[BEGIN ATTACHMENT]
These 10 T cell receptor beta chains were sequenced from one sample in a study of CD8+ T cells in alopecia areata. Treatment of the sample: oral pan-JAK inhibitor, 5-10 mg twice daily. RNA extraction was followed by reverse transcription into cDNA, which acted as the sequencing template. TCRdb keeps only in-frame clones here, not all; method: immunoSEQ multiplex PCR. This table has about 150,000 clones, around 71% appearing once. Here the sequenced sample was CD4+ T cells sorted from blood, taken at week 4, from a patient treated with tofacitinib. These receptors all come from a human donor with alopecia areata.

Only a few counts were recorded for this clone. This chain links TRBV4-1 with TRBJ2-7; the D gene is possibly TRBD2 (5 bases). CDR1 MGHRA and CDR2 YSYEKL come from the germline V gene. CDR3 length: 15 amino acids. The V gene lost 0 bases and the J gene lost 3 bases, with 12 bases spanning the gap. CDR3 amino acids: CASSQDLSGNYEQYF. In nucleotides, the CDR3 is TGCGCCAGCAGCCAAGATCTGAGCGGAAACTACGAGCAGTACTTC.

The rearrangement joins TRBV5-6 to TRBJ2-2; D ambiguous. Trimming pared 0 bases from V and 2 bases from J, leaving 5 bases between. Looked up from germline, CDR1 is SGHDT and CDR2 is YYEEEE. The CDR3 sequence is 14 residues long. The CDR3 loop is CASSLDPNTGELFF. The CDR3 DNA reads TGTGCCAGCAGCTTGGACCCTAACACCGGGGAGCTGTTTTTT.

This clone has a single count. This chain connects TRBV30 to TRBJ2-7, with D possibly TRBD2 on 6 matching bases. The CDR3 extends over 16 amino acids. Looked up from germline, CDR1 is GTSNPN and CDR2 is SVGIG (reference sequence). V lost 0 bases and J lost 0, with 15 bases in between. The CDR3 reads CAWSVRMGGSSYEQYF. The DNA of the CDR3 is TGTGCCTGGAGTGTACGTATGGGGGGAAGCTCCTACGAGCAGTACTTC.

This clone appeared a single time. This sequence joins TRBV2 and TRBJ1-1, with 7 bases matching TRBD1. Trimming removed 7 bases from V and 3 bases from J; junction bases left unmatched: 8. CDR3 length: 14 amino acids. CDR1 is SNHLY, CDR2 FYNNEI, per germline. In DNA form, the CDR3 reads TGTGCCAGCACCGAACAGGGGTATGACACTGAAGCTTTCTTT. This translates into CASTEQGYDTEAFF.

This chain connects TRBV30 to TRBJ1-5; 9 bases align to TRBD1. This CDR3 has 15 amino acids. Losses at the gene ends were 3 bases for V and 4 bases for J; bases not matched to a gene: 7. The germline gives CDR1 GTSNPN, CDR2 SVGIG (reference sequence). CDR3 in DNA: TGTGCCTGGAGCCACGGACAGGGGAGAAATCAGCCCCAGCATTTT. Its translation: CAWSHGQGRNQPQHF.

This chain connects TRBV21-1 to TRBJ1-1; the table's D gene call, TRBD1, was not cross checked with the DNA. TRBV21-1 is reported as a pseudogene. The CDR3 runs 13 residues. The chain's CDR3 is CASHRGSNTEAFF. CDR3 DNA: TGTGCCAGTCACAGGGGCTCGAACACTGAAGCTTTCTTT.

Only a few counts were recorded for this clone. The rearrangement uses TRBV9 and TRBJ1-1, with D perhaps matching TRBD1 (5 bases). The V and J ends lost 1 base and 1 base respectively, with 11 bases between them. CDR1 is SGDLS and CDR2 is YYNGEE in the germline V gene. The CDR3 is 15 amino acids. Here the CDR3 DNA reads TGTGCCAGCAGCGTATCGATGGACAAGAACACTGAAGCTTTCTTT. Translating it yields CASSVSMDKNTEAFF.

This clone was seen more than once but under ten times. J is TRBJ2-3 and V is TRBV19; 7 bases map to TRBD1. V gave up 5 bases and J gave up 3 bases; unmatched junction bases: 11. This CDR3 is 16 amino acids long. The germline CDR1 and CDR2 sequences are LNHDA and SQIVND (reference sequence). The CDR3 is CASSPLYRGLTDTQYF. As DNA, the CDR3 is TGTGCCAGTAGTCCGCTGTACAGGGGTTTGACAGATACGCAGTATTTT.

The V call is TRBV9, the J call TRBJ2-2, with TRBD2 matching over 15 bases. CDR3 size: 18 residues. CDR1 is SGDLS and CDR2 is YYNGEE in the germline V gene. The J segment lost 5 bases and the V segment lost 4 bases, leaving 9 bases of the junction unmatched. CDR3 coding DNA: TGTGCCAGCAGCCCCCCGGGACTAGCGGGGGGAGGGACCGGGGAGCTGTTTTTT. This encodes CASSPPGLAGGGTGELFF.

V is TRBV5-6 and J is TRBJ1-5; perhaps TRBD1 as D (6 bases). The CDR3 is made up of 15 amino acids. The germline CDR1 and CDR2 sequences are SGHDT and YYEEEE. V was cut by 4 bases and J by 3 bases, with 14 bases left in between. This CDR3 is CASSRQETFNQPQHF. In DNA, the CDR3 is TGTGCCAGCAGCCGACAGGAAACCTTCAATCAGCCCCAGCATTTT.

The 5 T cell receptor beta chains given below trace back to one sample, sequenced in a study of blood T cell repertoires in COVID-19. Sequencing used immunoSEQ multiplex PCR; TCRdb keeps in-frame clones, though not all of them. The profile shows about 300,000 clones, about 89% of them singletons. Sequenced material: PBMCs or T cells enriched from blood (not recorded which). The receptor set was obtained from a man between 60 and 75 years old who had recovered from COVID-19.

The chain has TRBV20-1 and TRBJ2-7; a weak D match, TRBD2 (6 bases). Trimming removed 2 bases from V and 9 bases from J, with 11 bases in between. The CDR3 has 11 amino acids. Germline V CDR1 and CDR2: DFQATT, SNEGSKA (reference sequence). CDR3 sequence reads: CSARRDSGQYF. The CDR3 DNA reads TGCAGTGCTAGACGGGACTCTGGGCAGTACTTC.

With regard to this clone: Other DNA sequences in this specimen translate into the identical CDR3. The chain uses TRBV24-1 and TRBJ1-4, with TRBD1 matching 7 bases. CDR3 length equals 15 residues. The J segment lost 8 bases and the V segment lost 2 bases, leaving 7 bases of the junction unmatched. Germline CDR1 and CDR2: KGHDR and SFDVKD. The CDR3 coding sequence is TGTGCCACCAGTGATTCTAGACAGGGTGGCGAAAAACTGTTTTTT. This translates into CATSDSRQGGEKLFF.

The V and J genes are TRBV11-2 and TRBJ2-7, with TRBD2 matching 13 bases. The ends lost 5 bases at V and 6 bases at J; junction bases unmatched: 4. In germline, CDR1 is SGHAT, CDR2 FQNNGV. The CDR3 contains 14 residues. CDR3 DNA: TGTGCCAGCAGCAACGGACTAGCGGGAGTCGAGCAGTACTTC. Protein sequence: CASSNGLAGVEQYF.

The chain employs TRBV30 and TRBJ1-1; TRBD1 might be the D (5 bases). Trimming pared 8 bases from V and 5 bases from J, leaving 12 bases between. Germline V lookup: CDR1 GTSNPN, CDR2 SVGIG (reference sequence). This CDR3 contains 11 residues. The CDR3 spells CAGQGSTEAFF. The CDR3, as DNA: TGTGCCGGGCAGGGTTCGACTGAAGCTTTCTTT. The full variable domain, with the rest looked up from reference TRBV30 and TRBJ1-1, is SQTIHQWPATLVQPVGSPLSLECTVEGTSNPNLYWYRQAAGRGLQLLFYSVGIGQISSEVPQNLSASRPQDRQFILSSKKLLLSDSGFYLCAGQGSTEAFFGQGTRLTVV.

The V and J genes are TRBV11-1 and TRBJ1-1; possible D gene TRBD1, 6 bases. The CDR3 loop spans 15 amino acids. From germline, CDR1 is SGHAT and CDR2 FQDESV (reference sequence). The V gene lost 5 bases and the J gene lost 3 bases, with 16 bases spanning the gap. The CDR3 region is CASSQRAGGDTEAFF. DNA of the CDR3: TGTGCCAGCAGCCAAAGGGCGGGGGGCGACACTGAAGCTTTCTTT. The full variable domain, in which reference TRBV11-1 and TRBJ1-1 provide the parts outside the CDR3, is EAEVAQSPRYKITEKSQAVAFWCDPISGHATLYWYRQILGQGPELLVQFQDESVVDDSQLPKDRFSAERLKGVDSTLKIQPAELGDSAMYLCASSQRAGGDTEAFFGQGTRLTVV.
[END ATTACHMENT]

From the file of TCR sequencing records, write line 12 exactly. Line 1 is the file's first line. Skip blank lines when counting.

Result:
The 5 T cell receptor beta chains given below trace back to one sample, sequenced in a study of blood T cell repertoires in COVID-19. Sequencing used immunoSEQ multiplex PCR; TCRdb keeps in-frame clones, though not all of them. The profile shows about 300,000 clones, about 89% of them singletons. Sequenced material: PBMCs or T cells enriched from blood (not recorded which). The receptor set was obtained from a man between 60 and 75 years old who had recovered from COVID-19.